The National, Thursday September 26th, 2013
By CLEMNT KAUPA
ETHNIC and criminal violence have reared their ugly heads once again in Morobe province in the space of a month, leaving deaths, destruction and widespread fear in their wake.
It is the umpteenth time for this province to wake up to the horrors of these evils that have been allowed free rein for so long.
An elderly man is confirmed dead and two others are reported to have sustained grievous bodily injuries from a wave of deadly retaliatory attacks in the township of Bulolo over the weekend.
The Watuts of Wau are on the war path against the Bubus of Garaina over an attack, allegedly by drunken Bubu men, on two Watuts at BuloloTown Market on Friday.
Yesterday The National reported that the ethnic clash had spilled into neighbouring Wau Town leaving a trail of destruction to homes and properties in its path.
The situation remains volatile and it is expected that the provincial police command in Lae would have dispatched additional units to contain the situation since yesterday’s developments.
Otherwise, more lives and properties are at risk if the situation declines any further, given the multiple ethnic constitutions of the Wau and Bulolo communities, a result of the rich alluvial mining there.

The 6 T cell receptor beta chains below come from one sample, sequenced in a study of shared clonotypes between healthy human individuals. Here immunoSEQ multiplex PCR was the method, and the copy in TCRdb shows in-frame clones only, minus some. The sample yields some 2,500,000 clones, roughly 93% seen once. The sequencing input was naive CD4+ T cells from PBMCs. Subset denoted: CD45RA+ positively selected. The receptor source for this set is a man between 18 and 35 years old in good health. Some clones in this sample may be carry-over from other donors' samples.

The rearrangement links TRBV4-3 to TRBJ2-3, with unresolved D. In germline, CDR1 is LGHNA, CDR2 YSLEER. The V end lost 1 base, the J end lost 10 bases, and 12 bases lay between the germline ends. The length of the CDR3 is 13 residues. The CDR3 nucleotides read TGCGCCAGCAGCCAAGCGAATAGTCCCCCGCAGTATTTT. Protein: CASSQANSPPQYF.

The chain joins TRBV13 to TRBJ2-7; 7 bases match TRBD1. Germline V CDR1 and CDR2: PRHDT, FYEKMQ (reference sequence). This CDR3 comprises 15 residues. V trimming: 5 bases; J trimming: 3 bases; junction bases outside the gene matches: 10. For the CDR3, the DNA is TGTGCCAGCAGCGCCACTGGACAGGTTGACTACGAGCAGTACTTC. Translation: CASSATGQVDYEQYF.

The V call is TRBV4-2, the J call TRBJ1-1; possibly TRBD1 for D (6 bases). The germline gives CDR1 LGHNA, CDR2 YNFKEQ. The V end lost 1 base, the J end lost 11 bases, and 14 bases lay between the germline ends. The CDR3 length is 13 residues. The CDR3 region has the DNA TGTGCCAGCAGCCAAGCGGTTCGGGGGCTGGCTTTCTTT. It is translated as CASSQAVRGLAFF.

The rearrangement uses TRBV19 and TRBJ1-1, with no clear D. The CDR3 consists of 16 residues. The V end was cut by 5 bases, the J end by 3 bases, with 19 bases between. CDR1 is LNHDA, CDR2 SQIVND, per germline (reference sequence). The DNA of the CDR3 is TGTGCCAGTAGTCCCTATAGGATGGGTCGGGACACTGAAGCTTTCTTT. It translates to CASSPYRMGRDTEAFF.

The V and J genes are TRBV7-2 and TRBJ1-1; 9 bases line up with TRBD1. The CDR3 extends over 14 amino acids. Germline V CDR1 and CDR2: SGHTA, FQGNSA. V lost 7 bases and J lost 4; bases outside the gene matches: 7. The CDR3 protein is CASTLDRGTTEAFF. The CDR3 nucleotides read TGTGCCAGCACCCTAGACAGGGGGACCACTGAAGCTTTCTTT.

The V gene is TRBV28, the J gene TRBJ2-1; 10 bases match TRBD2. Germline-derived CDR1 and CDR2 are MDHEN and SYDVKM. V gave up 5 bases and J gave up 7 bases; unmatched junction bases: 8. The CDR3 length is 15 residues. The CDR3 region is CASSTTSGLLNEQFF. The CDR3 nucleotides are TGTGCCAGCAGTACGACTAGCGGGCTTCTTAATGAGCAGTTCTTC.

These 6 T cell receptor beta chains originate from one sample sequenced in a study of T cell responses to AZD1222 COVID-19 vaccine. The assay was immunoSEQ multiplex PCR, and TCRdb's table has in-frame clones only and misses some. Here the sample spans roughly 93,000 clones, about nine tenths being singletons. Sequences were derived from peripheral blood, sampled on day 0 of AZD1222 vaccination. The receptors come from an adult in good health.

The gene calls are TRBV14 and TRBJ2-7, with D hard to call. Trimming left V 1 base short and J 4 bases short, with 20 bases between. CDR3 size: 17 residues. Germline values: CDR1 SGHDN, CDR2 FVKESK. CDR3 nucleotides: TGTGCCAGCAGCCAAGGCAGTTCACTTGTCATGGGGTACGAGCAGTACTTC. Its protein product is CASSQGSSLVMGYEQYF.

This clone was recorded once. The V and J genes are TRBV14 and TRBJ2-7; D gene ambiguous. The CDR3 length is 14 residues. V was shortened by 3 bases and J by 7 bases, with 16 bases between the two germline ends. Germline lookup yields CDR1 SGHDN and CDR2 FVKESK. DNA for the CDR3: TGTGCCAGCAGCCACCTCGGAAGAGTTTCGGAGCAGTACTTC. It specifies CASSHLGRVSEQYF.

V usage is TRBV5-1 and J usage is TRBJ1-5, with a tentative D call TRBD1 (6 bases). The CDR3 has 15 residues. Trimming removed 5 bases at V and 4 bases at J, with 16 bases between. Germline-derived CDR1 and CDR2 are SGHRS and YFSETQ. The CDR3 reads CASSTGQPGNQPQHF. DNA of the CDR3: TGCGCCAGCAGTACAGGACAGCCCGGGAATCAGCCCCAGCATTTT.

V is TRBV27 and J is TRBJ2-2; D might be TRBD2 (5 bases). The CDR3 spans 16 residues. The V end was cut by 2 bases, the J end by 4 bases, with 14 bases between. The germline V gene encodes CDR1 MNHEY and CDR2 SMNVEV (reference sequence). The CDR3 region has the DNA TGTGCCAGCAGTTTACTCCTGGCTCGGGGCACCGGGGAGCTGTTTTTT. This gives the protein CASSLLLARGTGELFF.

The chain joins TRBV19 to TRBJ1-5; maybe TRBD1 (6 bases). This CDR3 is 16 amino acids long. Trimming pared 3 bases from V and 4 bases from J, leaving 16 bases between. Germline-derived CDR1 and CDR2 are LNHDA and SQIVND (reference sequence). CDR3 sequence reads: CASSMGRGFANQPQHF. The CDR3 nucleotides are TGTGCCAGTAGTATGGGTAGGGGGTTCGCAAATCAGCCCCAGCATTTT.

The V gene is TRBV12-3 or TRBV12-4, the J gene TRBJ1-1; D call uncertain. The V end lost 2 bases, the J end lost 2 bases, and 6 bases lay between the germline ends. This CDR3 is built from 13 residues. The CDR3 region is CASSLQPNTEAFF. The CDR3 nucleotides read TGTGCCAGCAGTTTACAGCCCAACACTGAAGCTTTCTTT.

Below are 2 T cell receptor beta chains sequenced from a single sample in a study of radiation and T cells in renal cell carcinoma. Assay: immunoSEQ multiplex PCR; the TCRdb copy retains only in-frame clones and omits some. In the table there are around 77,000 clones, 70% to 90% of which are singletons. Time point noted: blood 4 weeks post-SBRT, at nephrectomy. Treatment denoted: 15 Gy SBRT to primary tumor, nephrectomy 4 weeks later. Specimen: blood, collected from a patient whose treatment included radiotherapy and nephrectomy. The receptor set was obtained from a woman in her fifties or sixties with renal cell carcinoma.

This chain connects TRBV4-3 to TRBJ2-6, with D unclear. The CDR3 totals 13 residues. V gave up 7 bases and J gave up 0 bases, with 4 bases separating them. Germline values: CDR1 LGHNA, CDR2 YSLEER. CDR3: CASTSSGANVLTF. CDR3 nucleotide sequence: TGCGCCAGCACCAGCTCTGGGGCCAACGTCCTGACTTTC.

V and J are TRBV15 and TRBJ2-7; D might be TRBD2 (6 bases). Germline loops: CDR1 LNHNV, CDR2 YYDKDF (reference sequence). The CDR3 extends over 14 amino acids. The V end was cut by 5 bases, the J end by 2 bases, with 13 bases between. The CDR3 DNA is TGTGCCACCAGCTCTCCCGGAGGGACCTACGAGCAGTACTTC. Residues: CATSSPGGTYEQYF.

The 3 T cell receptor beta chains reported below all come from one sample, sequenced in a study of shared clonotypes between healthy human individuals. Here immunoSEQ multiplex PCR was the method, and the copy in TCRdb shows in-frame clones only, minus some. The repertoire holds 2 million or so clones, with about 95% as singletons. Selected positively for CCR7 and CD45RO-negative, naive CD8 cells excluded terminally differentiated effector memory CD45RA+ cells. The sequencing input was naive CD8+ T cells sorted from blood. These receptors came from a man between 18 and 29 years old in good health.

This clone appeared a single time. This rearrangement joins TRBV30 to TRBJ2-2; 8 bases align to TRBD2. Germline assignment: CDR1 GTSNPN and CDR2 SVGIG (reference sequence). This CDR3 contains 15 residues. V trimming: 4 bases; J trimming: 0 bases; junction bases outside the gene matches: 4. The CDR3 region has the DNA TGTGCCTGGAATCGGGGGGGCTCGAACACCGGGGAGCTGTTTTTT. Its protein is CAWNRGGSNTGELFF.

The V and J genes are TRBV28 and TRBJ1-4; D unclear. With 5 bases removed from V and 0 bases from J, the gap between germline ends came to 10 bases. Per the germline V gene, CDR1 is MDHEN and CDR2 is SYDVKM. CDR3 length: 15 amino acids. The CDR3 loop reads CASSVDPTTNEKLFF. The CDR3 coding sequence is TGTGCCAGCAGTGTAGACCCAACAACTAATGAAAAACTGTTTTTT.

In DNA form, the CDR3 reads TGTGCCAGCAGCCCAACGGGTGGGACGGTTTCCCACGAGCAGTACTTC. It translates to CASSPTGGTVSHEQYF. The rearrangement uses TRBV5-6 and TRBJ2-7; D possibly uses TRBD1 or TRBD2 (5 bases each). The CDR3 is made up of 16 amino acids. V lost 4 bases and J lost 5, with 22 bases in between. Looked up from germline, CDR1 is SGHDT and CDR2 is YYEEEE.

A fortnight earlier at a remote location a few kilometres north of Wau, two local porters were violently killed by criminals while a third succumbed to injuries days later in Lae while awaiting surgery.
Others, including eight expatriate trekkers who have returned to their countries since, are nursing physical injuries, not to mention the psychological trauma that will take longer to heal, if ever.
Accounts of the wanton violence perpetrated by the machete-wielding criminals can only be described as psychopathic and utterly despicable.
The ordeal rightly deserved the scathing criticism here and abroad, which, apart from condemning the insanity, shouldprompt the government to arrest the unacceptable crime situation in Morobe.
Its ethnic diversity, especially within its provincial port and industrial capital of Lae, is always the obvious culprit in countless tirades.
Ofcourse, it goes without saying that violence begets violence and in a cosmopolitan landscape such as Lae, the environment simmers with tensions between cultures as raw and broad as the land.
But there are other profound socio-economic issues that continue to underlie the high prevalence of violence in Lae and Morobe that needs closer inspection and appropriate remedial actions.